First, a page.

Snow, ice and unseasonable cold in the Pacific Northwest and in the Sierra Nevada mountain range are continuing to disrupt traffic, cause closures and force people to find refuge in emergency warming shelters
SEATTLE — The Pacific Northwest and Sierra Nevada mountain range grappled Tuesday with another day of snow, ice and unseasonable cold that has disrupted traffic, caused closures and forced people to find refuge in emergency warming shelters.
Across western Washington and Oregon, officials and private groups opened emergency spaces for people as forecasters said the extreme cold from an arctic blast that blew in Sunday could last until the weekend.
Farther south, part of the main highway from San Francisco to Reno remained closed Tuesday for a third day due to record-setting snow in the Lake Tahoe area after a winter storm blasted across northern California and Nevada.
Snow-choked Interstate 80 shut down Sunday from the Nevada state line to Placer County, California, although Caltrans said U.S. 50 reopened late Monday for vehicles with chains or four-wheel drive.
And with temperatures in normally mild Seattle dropping well below freezing, Kaety West walked a short distance in the snow from the tent where she usually stays to find refuge at a small warming center at an American Legion hall.
“I’m not even willing to stay in it right now. It’s just so difficult,” she said of her tent on Monday.
Snow showers began in the Northwest on Sunday from the Gulf of Alaska, dumping up to 6 inches (15 centimeters) across the Seattle area. Another storm dropped more snow in western Washington and Oregon late Monday and Tuesday.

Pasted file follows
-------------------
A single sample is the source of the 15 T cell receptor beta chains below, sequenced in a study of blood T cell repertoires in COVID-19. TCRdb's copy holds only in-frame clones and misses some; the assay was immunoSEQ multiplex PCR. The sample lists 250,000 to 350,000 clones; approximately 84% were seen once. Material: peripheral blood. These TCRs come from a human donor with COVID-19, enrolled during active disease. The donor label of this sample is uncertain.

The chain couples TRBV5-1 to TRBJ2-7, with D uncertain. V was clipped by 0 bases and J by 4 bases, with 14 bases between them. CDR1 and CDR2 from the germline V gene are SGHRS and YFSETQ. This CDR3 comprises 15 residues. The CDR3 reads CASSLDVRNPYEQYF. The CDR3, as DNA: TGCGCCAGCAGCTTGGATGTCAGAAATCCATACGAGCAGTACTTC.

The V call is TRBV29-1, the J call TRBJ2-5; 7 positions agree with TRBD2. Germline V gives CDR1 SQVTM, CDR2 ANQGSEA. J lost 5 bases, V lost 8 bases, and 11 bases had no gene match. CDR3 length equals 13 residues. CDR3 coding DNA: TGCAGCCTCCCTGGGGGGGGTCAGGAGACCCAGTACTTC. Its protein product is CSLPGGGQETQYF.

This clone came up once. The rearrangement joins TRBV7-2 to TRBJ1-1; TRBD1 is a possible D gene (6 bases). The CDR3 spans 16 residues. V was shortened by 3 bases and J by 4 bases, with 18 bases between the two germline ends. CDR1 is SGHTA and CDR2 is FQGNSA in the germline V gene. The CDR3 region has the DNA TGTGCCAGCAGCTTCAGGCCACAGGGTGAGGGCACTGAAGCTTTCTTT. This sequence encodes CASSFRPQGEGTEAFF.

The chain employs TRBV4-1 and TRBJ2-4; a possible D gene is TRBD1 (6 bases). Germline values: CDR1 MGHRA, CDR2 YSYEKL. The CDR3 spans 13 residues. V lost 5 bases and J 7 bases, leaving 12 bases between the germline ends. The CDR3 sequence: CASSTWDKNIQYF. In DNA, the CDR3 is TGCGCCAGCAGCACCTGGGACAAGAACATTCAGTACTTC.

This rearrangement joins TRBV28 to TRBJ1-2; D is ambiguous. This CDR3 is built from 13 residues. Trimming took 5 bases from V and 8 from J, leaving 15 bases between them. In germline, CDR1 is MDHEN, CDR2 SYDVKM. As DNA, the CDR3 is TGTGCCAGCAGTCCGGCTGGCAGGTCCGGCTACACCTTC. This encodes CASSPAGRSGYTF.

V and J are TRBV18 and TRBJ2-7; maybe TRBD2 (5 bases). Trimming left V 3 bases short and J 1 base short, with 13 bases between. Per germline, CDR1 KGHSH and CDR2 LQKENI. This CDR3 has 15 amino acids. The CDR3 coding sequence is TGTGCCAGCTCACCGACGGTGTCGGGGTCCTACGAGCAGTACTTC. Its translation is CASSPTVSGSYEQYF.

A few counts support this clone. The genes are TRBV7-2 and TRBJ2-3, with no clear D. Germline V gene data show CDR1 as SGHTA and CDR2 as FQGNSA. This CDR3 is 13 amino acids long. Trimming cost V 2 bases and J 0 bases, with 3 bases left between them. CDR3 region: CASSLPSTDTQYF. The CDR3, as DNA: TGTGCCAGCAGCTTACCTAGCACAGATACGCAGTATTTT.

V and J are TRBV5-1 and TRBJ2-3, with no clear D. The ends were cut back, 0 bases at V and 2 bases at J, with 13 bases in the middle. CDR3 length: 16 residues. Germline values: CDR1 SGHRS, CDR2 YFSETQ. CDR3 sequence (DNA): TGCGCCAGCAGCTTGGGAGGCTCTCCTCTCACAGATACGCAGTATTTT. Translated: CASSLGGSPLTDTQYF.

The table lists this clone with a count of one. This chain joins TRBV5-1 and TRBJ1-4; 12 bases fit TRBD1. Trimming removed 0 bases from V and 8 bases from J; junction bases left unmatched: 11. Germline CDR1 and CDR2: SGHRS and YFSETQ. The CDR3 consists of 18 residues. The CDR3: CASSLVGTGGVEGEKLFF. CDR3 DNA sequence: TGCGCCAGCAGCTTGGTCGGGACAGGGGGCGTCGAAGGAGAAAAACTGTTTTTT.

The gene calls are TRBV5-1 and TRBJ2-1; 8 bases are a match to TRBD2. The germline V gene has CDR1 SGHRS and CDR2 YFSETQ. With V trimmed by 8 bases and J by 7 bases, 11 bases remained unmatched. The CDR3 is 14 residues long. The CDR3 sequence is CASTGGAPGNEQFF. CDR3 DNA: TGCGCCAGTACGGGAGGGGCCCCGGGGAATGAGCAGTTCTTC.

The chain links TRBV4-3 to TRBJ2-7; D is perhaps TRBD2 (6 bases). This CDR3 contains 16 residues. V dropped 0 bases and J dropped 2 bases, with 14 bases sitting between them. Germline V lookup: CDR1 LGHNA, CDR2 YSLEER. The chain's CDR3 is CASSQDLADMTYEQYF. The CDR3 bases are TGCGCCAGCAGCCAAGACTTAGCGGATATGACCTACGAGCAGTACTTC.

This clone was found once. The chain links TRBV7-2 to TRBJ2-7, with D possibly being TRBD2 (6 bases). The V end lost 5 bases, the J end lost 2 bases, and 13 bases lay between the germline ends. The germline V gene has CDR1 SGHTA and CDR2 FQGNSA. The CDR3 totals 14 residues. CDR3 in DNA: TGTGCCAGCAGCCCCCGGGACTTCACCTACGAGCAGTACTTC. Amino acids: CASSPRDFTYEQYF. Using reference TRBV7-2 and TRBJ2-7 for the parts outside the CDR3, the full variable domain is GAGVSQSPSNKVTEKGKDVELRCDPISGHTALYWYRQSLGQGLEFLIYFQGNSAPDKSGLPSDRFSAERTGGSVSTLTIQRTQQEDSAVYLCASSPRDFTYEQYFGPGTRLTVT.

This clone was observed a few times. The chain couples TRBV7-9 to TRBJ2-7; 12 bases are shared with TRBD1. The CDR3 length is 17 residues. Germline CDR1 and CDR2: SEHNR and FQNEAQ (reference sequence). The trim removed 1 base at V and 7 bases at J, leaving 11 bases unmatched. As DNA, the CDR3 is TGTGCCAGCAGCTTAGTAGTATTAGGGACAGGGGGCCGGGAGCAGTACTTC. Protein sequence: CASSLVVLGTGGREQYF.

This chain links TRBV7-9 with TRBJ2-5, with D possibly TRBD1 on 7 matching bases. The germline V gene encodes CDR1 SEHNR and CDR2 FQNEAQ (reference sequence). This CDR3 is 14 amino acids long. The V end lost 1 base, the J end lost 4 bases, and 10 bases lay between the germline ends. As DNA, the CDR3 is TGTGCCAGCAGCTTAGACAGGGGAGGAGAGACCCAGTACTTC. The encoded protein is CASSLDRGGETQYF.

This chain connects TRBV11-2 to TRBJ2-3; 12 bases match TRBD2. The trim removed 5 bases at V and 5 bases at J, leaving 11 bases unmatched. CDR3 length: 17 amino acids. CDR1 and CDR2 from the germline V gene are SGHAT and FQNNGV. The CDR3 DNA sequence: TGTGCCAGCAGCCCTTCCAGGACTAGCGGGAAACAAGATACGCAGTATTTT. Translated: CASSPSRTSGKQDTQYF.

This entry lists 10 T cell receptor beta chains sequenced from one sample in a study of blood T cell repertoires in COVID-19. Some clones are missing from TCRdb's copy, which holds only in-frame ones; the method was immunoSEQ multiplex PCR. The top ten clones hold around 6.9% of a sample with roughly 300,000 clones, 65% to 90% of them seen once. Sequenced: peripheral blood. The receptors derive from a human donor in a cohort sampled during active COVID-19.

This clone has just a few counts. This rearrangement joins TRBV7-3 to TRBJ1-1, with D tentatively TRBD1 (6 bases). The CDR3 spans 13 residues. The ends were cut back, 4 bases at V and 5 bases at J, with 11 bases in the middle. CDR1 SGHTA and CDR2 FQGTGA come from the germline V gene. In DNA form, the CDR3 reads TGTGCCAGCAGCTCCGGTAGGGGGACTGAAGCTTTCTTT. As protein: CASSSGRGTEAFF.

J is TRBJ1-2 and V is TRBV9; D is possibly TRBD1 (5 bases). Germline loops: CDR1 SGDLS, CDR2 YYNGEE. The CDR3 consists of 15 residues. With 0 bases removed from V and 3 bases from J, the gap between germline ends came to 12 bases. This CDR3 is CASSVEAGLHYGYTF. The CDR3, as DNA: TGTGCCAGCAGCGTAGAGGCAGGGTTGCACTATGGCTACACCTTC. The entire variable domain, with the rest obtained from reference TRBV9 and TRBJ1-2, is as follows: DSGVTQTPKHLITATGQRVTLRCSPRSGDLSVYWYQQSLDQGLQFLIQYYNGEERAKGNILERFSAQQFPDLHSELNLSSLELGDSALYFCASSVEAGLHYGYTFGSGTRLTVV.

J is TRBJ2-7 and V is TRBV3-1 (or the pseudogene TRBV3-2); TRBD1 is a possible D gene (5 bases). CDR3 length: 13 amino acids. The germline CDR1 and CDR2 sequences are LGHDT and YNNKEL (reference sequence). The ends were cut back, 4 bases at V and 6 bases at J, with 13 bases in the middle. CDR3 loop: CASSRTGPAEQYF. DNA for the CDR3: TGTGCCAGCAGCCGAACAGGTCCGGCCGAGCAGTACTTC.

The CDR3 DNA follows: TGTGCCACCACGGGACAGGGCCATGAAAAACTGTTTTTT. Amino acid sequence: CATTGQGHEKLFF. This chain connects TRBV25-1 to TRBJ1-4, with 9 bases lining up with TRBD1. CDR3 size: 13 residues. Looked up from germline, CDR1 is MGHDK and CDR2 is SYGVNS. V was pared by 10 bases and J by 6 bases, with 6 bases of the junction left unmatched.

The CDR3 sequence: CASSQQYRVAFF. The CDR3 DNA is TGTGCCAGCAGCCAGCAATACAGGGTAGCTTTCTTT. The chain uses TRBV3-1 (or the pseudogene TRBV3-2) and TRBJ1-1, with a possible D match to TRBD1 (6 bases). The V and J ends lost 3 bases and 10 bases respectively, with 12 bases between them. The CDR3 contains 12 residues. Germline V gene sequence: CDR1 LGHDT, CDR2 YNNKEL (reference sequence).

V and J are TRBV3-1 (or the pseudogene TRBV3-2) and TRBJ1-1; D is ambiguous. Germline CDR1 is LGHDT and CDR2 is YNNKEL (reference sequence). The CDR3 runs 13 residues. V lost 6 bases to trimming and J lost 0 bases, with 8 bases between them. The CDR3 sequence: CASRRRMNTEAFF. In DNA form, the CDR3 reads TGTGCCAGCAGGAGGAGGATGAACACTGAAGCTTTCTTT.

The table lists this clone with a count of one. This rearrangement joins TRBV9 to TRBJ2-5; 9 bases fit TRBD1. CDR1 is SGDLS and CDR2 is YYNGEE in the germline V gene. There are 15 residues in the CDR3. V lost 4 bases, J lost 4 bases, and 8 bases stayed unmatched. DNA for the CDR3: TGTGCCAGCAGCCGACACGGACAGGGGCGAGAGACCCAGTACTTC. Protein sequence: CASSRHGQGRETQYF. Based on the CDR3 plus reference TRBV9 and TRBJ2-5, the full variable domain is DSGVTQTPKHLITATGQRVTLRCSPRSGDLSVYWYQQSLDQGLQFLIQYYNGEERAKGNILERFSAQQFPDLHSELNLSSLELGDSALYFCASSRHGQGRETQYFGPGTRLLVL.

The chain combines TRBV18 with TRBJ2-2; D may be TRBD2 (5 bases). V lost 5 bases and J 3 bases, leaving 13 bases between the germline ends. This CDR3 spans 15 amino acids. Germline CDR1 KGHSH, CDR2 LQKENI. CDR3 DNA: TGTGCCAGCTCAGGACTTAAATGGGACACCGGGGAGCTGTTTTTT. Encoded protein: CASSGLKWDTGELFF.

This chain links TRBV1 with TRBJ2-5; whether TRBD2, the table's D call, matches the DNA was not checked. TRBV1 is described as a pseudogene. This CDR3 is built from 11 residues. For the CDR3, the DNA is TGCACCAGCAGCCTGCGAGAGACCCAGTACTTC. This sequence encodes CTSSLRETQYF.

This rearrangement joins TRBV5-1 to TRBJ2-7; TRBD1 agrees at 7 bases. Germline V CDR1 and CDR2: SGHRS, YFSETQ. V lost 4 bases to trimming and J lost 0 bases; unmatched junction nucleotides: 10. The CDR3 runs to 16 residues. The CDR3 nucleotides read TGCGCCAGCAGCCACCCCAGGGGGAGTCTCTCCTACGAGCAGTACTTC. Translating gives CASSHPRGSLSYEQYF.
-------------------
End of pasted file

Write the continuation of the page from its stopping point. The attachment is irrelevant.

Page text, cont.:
The region continued to break daily cold records. The National Weather Service said the low was 17 degrees F (-8.3 C) in Seattle on Monday, breaking a record set in 1968. Bellingham, Washington, plunged to 7 F (-13.9 C) on Monday, tying a record set in 1968.
In Seattle, the city said garbage pickup was canceled for Tuesday, as side streets remained treacherous. And another round of snow was predicted for the Seattle and Portland, Oregon, areas on Thursday.
State officials in Oregon have declared an emergency. In Multnomah County — home to Portland — about a half dozen weather shelters were open. Seattle city leaders also opened at least six severe weather shelters and the mayor declared an emergency.
Warming shelters in Multnomah County were around 75% full on Monday night, with 339 people.
“We had about 100 beds free, but also expect more people to seek shelter with colder temps and snow,” Kate Yeiser, a spokesperson for the county, said Tuesday.
Utilities reported about 5,000 customers without power Tuesday morning, mostly in southwestern Oregon.
At Donner Pass in the Sierra, officials with the University of California, Berkeley’s Central Sierra Snow Laboratory on Monday said recent snowfall has smashed the snowiest December record of 179 inches (4.6 meters), set in 1970. The record is now 193.7 inches (4.9 meters) as more snow is expected.
The snowpack in the Sierra was at dangerously low levels after recent weeks of dry weather but the state Department of Water Resources reported on Monday that the snowpack was between 145% and 161% of normal across the range with more snow expected, which will help in a region experiencing a protracted drought.
With temperatures in western Washington and Oregon not forecast to rise above freezing for days, officials were planning on keeping emergency shelters for longer than initially expected.
Seattle leaders said city shelters will remain open through the new year. At the shelter where West went to get warm, American Legion Hall Post 160, there was room for about a dozen people.
Keith Hughes of the American Legion said the capacity is limited by lack of volunteer staff.
“Volunteers, this is a problem for myself as well as everyone else in town, it’s really hard to get with COVID going on,” he said, adding there were plans to keep the space open for about 10 days. “The longer it goes on the harder it’s going to be on people that don’t have a place to get out of this.”
Associated Press writers Ken Ritter in Las Vegas and Sara Cline contributed.